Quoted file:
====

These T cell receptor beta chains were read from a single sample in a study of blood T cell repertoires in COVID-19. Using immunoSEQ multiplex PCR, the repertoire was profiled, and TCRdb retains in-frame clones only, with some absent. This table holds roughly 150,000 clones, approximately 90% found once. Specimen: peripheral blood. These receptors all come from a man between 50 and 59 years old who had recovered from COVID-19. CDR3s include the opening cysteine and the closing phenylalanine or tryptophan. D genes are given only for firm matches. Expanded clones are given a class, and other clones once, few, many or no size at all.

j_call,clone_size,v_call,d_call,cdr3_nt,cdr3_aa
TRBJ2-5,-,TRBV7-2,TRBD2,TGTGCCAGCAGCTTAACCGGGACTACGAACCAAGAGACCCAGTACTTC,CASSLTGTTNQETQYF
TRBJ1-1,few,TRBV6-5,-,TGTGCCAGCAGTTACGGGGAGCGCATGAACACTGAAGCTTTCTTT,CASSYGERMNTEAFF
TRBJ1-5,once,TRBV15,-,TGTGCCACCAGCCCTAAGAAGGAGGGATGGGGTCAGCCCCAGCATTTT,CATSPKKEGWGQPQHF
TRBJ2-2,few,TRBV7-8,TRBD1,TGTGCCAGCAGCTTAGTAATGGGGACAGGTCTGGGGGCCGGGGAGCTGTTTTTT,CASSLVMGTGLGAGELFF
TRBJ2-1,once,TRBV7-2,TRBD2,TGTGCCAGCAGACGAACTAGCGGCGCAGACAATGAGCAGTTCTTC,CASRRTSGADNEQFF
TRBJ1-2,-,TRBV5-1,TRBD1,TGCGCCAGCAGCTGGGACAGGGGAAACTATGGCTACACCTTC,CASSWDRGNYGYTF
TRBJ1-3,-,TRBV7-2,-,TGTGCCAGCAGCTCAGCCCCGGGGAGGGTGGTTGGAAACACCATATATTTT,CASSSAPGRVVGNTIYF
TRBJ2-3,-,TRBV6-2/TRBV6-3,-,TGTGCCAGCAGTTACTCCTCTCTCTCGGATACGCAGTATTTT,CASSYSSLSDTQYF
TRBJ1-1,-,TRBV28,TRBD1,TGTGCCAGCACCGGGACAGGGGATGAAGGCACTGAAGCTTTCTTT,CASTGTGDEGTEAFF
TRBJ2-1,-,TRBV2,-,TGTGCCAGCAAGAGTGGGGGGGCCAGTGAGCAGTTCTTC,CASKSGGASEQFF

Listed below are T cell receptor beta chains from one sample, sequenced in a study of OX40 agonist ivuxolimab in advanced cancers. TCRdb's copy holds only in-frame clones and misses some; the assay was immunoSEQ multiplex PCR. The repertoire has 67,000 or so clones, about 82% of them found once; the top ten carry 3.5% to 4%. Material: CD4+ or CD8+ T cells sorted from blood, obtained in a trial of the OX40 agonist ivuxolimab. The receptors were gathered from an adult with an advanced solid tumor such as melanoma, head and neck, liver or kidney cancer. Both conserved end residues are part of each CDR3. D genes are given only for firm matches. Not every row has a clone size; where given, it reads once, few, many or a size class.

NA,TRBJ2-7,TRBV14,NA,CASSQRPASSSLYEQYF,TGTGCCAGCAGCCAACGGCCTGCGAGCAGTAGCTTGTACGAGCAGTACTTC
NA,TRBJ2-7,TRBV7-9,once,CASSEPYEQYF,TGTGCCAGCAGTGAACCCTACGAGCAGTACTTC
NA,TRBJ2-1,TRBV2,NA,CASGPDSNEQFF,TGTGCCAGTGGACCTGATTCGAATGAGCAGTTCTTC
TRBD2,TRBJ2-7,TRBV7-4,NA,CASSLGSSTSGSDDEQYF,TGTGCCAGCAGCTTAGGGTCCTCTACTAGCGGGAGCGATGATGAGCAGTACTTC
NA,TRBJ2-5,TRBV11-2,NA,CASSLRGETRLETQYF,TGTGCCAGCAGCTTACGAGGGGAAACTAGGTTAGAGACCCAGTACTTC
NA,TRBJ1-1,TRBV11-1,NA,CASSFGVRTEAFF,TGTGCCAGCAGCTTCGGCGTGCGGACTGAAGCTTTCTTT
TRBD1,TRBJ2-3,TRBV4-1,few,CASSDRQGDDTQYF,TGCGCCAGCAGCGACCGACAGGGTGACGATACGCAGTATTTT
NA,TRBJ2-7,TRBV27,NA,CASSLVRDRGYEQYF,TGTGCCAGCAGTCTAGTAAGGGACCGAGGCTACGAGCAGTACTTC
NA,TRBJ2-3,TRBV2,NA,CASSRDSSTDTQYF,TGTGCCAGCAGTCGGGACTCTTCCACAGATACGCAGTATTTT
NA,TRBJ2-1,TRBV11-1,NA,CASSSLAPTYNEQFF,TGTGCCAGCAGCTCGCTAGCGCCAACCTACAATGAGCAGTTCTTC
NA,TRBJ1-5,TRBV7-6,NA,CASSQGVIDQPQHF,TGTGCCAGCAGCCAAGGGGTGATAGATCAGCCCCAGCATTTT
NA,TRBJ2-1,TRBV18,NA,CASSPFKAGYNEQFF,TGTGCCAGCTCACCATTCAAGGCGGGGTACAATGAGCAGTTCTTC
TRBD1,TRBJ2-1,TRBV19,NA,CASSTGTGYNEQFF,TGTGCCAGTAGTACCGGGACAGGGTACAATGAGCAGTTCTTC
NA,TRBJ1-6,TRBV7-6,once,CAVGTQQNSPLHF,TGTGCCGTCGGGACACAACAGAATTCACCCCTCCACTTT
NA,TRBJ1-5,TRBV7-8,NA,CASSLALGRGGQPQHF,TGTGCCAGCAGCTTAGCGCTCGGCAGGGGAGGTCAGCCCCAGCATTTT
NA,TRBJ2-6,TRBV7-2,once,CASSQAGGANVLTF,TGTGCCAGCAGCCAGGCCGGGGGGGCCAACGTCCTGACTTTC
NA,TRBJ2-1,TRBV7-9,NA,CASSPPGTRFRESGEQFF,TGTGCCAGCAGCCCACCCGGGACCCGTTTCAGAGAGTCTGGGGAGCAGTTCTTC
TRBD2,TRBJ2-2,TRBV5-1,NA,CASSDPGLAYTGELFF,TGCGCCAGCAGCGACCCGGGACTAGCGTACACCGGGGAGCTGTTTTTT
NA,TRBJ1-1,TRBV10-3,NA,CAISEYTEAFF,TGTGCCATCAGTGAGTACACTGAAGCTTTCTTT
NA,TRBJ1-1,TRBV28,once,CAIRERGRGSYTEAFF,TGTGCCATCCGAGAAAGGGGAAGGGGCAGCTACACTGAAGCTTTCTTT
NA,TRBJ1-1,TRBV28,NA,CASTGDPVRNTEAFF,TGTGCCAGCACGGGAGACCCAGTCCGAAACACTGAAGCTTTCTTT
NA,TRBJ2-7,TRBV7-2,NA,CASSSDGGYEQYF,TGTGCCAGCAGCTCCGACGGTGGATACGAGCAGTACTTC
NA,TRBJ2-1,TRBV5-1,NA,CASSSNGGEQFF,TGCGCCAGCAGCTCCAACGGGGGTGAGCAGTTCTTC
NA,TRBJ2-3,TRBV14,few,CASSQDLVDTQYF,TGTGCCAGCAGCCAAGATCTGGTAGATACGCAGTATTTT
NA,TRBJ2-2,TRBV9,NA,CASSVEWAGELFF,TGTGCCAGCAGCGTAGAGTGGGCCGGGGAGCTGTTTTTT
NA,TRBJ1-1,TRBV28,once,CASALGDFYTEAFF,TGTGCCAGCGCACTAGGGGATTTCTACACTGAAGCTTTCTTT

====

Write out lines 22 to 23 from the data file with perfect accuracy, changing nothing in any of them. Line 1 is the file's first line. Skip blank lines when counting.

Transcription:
NA,TRBJ2-3,TRBV2,NA,CASSRDSSTDTQYF,TGTGCCAGCAGTCGGGACTCTTCCACAGATACGCAGTATTTT
NA,TRBJ2-1,TRBV11-1,NA,CASSSLAPTYNEQFF,TGTGCCAGCAGCTCGCTAGCGCCAACCTACAATGAGCAGTTCTTC